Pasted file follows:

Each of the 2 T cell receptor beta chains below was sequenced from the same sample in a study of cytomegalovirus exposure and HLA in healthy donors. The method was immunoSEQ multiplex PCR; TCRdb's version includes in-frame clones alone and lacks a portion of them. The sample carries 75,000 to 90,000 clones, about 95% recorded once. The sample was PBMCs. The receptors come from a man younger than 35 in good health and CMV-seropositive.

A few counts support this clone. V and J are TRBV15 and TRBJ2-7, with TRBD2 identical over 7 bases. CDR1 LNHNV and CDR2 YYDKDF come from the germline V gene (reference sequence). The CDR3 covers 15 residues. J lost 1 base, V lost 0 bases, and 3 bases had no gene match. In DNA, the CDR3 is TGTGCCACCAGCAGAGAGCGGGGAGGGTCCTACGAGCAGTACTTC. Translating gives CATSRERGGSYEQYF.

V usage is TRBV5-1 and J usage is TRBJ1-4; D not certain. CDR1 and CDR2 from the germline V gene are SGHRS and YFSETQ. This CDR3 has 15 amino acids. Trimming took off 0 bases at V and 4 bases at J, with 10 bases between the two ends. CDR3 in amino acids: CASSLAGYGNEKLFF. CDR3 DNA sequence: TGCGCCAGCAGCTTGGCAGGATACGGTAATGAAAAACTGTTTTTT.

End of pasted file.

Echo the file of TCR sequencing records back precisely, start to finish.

Each of the 2 T cell receptor beta chains below was sequenced from the same sample in a study of cytomegalovirus exposure and HLA in healthy donors. The method was immunoSEQ multiplex PCR; TCRdb's version includes in-frame clones alone and lacks a portion of them. The sample carries 75,000 to 90,000 clones, about 95% recorded once. The sample was PBMCs. The receptors come from a man younger than 35 in good health and CMV-seropositive.

A few counts support this clone. V and J are TRBV15 and TRBJ2-7, with TRBD2 identical over 7 bases. CDR1 LNHNV and CDR2 YYDKDF come from the germline V gene (reference sequence). The CDR3 covers 15 residues. J lost 1 base, V lost 0 bases, and 3 bases had no gene match. In DNA, the CDR3 is TGTGCCACCAGCAGAGAGCGGGGAGGGTCCTACGAGCAGTACTTC. Translating gives CATSRERGGSYEQYF.

V usage is TRBV5-1 and J usage is TRBJ1-4; D not certain. CDR1 and CDR2 from the germline V gene are SGHRS and YFSETQ. This CDR3 has 15 amino acids. Trimming took off 0 bases at V and 4 bases at J, with 10 bases between the two ends. CDR3 in amino acids: CASSLAGYGNEKLFF. CDR3 DNA sequence: TGCGCCAGCAGCTTGGCAGGATACGGTAATGAAAAACTGTTTTTT.